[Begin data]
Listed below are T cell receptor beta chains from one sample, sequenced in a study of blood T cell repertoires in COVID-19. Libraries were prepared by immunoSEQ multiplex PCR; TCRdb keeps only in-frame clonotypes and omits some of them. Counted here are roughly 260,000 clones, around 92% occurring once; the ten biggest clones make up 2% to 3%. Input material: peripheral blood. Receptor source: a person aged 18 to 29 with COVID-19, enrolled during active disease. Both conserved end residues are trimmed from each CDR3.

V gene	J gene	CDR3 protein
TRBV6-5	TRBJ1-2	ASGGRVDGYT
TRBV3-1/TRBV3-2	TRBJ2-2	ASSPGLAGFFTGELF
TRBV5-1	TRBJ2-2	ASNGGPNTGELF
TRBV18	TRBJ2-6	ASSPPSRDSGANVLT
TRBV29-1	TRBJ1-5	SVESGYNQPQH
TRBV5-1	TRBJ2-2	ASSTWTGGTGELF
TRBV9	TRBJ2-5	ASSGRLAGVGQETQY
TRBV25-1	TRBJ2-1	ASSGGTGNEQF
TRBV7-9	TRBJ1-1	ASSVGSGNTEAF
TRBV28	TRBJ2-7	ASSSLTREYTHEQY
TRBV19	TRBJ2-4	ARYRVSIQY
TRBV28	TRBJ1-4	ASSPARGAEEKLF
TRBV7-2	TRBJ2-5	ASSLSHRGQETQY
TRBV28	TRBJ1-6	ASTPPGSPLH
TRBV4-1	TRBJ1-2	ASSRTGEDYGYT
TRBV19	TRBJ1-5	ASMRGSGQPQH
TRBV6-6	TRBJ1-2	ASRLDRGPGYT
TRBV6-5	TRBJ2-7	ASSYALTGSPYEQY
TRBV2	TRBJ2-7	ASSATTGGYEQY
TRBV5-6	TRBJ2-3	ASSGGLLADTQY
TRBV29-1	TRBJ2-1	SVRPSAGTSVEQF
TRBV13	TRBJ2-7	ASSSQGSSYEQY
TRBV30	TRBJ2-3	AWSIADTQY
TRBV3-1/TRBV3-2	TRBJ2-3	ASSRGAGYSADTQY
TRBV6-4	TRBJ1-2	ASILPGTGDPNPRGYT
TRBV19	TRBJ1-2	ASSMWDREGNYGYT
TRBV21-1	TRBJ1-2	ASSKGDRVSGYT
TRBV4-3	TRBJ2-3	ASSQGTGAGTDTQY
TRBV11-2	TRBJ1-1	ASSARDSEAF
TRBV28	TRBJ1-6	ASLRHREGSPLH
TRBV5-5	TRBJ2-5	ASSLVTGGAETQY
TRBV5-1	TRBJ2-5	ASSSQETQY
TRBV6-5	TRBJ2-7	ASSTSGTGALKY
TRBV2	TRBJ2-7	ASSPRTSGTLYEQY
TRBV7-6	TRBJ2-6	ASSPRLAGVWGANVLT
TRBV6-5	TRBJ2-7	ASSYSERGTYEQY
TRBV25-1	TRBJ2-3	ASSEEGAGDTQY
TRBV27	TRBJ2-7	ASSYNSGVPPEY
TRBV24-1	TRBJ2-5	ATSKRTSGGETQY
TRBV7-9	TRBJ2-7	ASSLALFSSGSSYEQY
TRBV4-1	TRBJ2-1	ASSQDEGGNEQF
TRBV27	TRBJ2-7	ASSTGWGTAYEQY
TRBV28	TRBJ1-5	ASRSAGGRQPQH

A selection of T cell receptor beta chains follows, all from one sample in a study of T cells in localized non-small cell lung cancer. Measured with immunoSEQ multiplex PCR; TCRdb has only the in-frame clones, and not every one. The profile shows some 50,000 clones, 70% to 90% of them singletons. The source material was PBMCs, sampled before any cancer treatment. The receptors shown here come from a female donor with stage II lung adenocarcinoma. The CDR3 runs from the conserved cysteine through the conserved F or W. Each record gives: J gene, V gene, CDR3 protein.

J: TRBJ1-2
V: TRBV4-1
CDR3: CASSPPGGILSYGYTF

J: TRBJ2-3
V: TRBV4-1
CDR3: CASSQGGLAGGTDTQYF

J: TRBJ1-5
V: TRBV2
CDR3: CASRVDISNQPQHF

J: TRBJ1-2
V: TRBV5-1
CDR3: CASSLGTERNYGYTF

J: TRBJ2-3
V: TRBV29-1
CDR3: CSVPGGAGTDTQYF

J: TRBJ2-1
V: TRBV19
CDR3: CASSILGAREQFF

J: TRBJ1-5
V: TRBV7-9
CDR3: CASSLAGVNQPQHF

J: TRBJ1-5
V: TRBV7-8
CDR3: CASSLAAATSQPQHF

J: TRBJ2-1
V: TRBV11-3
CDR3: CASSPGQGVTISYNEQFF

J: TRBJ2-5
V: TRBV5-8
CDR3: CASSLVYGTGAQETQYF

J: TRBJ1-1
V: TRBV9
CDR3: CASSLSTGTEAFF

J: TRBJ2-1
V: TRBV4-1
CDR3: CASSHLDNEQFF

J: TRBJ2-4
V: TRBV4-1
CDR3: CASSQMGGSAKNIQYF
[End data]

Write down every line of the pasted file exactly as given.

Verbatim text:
Listed below are T cell receptor beta chains from one sample, sequenced in a study of blood T cell repertoires in COVID-19. Libraries were prepared by immunoSEQ multiplex PCR; TCRdb keeps only in-frame clonotypes and omits some of them. Counted here are roughly 260,000 clones, around 92% occurring once; the ten biggest clones make up 2% to 3%. Input material: peripheral blood. Receptor source: a person aged 18 to 29 with COVID-19, enrolled during active disease. Both conserved end residues are trimmed from each CDR3.

V gene	J gene	CDR3 protein
TRBV6-5	TRBJ1-2	ASGGRVDGYT
TRBV3-1/TRBV3-2	TRBJ2-2	ASSPGLAGFFTGELF
TRBV5-1	TRBJ2-2	ASNGGPNTGELF
TRBV18	TRBJ2-6	ASSPPSRDSGANVLT
TRBV29-1	TRBJ1-5	SVESGYNQPQH
TRBV5-1	TRBJ2-2	ASSTWTGGTGELF
TRBV9	TRBJ2-5	ASSGRLAGVGQETQY
TRBV25-1	TRBJ2-1	ASSGGTGNEQF
TRBV7-9	TRBJ1-1	ASSVGSGNTEAF
TRBV28	TRBJ2-7	ASSSLTREYTHEQY
TRBV19	TRBJ2-4	ARYRVSIQY
TRBV28	TRBJ1-4	ASSPARGAEEKLF
TRBV7-2	TRBJ2-5	ASSLSHRGQETQY
TRBV28	TRBJ1-6	ASTPPGSPLH
TRBV4-1	TRBJ1-2	ASSRTGEDYGYT
TRBV19	TRBJ1-5	ASMRGSGQPQH
TRBV6-6	TRBJ1-2	ASRLDRGPGYT
TRBV6-5	TRBJ2-7	ASSYALTGSPYEQY
TRBV2	TRBJ2-7	ASSATTGGYEQY
TRBV5-6	TRBJ2-3	ASSGGLLADTQY
TRBV29-1	TRBJ2-1	SVRPSAGTSVEQF
TRBV13	TRBJ2-7	ASSSQGSSYEQY
TRBV30	TRBJ2-3	AWSIADTQY
TRBV3-1/TRBV3-2	TRBJ2-3	ASSRGAGYSADTQY
TRBV6-4	TRBJ1-2	ASILPGTGDPNPRGYT
TRBV19	TRBJ1-2	ASSMWDREGNYGYT
TRBV21-1	TRBJ1-2	ASSKGDRVSGYT
TRBV4-3	TRBJ2-3	ASSQGTGAGTDTQY
TRBV11-2	TRBJ1-1	ASSARDSEAF
TRBV28	TRBJ1-6	ASLRHREGSPLH
TRBV5-5	TRBJ2-5	ASSLVTGGAETQY
TRBV5-1	TRBJ2-5	ASSSQETQY
TRBV6-5	TRBJ2-7	ASSTSGTGALKY
TRBV2	TRBJ2-7	ASSPRTSGTLYEQY
TRBV7-6	TRBJ2-6	ASSPRLAGVWGANVLT
TRBV6-5	TRBJ2-7	ASSYSERGTYEQY
TRBV25-1	TRBJ2-3	ASSEEGAGDTQY
TRBV27	TRBJ2-7	ASSYNSGVPPEY
TRBV24-1	TRBJ2-5	ATSKRTSGGETQY
TRBV7-9	TRBJ2-7	ASSLALFSSGSSYEQY
TRBV4-1	TRBJ2-1	ASSQDEGGNEQF
TRBV27	TRBJ2-7	ASSTGWGTAYEQY
TRBV28	TRBJ1-5	ASRSAGGRQPQH

A selection of T cell receptor beta chains follows, all from one sample in a study of T cells in localized non-small cell lung cancer. Measured with immunoSEQ multiplex PCR; TCRdb has only the in-frame clones, and not every one. The profile shows some 50,000 clones, 70% to 90% of them singletons. The source material was PBMCs, sampled before any cancer treatment. The receptors shown here come from a female donor with stage II lung adenocarcinoma. The CDR3 runs from the conserved cysteine through the conserved F or W. Each record gives: J gene, V gene, CDR3 protein.

J: TRBJ1-2
V: TRBV4-1
CDR3: CASSPPGGILSYGYTF

J: TRBJ2-3
V: TRBV4-1
CDR3: CASSQGGLAGGTDTQYF

J: TRBJ1-5
V: TRBV2
CDR3: CASRVDISNQPQHF

J: TRBJ1-2
V: TRBV5-1
CDR3: CASSLGTERNYGYTF

J: TRBJ2-3
V: TRBV29-1
CDR3: CSVPGGAGTDTQYF

J: TRBJ2-1
V: TRBV19
CDR3: CASSILGAREQFF

J: TRBJ1-5
V: TRBV7-9
CDR3: CASSLAGVNQPQHF

J: TRBJ1-5
V: TRBV7-8
CDR3: CASSLAAATSQPQHF

J: TRBJ2-1
V: TRBV11-3
CDR3: CASSPGQGVTISYNEQFF

J: TRBJ2-5
V: TRBV5-8
CDR3: CASSLVYGTGAQETQYF

J: TRBJ1-1
V: TRBV9
CDR3: CASSLSTGTEAFF

J: TRBJ2-1
V: TRBV4-1
CDR3: CASSHLDNEQFF

J: TRBJ2-4
V: TRBV4-1
CDR3: CASSQMGGSAKNIQYF